Activists painted a gloomy picture of the future of the country’s agricultural sector and urged government officials and lawmakers to reconsider a bill that would lead to conversion of large portions of farmland to other purposes under the pretense of “rural renewal.”
The government’s plan to revitalize farming villages nationwide was one of the “i-Taiwan 12 projects” in President Ma Ying-jeou’s (馬英九) election platform. Approved by the Cabinet in October, the bill zipped through the legislature’s Economics Committee in December after only three sessions, with lawmakers brooking no delay to increase the proposed budget of NT$150 billion (US$4.44 billion) to NT$200 billion over a period of 10 years.
Growing opposition to the bill and warnings of the dangers that it represents have kept the bill in the legislature, which would otherwise have been enacted earlier this year.
Opposition has been driven by the reality that people do not want to say goodbye to farms.
Architect Sun Te-hung (孫德鴻), designer of the Shihsanhang Museum of Archeology — which won the coveted Eastern Architectural Design Award in 2003 — said the bill reflected a longstanding view within government that agriculture is “of no value.”
“Look at the laws and regulations regarding rural villages enacted in recent years. Next to none were about farm estate development … which resulted in great amounts of land suited for agriculture being converted into building zones,” Sun said. “If the bill is passed, farmland is set to shrink further.”
The Food and Fertilizer Technology Center for the Asian and Pacific Region said Taiwan’s self-sufficiency rate of major grain products was 23 percent in 2005, lower than the 28 percent seen in Japan and 29.4 percent in South Korea and far below the 95 percent in China and 128 percent seen in the US and many European countries.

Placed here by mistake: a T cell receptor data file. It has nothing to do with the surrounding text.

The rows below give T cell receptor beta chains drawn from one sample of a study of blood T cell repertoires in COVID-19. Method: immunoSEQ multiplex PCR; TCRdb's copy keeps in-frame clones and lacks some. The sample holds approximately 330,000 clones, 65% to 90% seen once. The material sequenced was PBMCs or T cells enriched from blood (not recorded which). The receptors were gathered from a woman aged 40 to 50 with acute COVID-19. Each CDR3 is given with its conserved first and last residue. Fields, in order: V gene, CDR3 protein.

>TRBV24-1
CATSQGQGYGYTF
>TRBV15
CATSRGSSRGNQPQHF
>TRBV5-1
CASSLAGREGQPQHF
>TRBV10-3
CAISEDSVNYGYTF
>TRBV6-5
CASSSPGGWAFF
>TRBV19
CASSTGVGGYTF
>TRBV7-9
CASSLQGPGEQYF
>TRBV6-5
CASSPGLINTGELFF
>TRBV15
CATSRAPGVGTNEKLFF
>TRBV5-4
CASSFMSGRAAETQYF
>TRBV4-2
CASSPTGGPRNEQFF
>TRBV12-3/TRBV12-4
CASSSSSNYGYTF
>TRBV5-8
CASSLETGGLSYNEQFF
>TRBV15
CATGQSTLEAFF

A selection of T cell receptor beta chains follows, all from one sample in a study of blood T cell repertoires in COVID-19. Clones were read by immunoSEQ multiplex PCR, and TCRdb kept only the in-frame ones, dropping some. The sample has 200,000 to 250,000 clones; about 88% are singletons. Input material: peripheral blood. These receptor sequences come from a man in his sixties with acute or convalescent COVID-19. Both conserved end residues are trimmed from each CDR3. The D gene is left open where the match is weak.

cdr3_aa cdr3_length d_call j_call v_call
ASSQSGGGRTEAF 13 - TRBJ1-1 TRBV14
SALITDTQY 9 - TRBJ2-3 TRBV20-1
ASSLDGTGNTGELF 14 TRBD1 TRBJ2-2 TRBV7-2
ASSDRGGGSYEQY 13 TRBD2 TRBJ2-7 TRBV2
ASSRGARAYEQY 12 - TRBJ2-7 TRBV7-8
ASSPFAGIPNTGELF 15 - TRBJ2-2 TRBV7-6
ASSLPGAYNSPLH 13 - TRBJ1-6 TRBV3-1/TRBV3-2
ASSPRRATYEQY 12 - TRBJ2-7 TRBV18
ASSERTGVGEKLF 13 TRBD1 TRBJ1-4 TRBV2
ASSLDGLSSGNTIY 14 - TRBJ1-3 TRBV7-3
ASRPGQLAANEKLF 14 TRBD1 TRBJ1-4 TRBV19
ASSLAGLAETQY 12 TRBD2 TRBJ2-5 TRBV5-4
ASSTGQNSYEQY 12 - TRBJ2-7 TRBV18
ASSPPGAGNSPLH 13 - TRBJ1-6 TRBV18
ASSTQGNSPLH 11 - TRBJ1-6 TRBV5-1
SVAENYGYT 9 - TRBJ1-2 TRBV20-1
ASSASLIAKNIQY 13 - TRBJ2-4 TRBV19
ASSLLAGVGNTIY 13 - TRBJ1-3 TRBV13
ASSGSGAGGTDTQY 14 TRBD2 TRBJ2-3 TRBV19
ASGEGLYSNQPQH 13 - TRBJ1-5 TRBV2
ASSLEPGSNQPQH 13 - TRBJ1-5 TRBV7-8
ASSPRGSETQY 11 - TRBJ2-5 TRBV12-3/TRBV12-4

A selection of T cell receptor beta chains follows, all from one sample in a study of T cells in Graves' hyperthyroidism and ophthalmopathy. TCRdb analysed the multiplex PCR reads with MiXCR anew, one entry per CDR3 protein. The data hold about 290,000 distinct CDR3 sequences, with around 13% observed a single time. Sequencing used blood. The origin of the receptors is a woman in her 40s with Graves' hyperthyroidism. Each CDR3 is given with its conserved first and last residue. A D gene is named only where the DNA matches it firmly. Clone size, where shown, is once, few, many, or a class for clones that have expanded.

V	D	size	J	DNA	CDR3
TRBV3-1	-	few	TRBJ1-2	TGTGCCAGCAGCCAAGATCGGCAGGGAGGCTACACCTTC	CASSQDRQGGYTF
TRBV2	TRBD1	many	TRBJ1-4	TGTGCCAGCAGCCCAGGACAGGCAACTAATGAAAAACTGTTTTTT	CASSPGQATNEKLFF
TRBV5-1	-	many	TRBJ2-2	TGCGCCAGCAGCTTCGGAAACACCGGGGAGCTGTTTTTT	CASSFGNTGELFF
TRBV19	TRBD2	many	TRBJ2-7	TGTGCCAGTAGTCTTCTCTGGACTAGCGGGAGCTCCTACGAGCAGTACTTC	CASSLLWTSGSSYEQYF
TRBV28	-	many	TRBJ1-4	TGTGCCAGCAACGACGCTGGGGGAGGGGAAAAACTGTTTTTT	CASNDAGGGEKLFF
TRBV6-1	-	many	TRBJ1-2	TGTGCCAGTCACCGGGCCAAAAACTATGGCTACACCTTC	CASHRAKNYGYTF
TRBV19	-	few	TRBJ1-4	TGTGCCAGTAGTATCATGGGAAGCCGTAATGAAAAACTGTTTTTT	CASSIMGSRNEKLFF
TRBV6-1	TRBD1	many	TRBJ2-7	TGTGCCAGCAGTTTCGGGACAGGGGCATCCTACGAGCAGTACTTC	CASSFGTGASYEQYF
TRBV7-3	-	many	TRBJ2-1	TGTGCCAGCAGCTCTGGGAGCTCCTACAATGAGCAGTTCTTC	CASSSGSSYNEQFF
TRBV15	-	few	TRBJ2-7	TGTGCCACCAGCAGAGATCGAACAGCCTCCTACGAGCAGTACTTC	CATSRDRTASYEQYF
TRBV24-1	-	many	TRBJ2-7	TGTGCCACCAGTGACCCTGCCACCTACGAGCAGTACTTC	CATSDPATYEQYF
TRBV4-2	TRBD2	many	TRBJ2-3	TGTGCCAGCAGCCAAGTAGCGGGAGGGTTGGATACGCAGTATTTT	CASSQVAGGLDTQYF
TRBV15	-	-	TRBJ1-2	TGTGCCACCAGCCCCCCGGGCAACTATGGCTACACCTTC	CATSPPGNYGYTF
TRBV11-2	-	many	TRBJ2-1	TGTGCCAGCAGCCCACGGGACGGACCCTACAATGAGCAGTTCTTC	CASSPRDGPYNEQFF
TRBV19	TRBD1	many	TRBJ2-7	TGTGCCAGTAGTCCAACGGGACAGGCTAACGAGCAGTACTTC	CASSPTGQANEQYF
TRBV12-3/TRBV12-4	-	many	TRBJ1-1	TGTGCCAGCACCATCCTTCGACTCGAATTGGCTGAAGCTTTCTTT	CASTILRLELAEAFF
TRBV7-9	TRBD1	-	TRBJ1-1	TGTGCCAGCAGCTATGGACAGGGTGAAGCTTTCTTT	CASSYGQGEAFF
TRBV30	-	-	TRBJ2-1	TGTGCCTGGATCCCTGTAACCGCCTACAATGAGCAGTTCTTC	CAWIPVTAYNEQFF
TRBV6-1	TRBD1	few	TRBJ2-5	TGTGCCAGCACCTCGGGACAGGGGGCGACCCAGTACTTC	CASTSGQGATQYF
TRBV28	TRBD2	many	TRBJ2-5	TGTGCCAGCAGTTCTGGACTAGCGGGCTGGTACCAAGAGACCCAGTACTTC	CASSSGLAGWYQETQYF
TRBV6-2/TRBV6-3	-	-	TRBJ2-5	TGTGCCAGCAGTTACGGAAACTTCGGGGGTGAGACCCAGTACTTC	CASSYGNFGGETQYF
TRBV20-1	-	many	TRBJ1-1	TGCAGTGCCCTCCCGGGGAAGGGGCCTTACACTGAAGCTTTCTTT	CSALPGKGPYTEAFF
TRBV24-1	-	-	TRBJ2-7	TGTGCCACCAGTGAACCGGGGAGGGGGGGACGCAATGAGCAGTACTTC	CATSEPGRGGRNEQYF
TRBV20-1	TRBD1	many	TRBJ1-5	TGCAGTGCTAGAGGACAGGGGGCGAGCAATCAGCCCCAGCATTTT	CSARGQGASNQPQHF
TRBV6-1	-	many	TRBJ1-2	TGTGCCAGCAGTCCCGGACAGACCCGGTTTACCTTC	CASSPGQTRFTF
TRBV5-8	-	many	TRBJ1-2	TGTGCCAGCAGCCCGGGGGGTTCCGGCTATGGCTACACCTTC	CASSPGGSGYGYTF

Between 1997 and 2007, Taiwan saw a dramatic loss of arable land — about 32,000 hectares — accounting for nearly 4 percent of the country’s cultivated land.
Sun called on the government to set a lower limit for self-sufficient food production and loosen restrictions on cropland in the face of looming global food shortages.
The World Bank recently said that global demand for food would double by 2030.
“If the process [of transforming agricultural land for non-agricultural purposes] continues apace, the consequence would be too awful to imagine when the global food crisis strikes by 2030,” Sun said.
Liao Pen-chuan (廖本全), associate professor of Department of Real Estate and Building Environment at National Taipei University, said the bill, which included 42 articles, could be summarized with two points: An amount of “money” totaling NT$200 billion is to be spent in faming villages. All of it is for construction projects.
“Thinking only about ‘money’ and ‘construction’ is a typical mindset of governments in developing countries facing agricultural problems,” he said. “Simply put, the government is neglecting villages in rural areas and the problems they’re facing. It mistakenly thinks ‘money’ and ‘construction’ will resolve all the problems.”
An amendment to the Agriculture Development Act (農業發展條例) in 2000, which allowed non-farmers to purchase and possess agriculture land and lifted restrictions on land use, only marked the onset of the increasing uses to which the country’s farmland is put.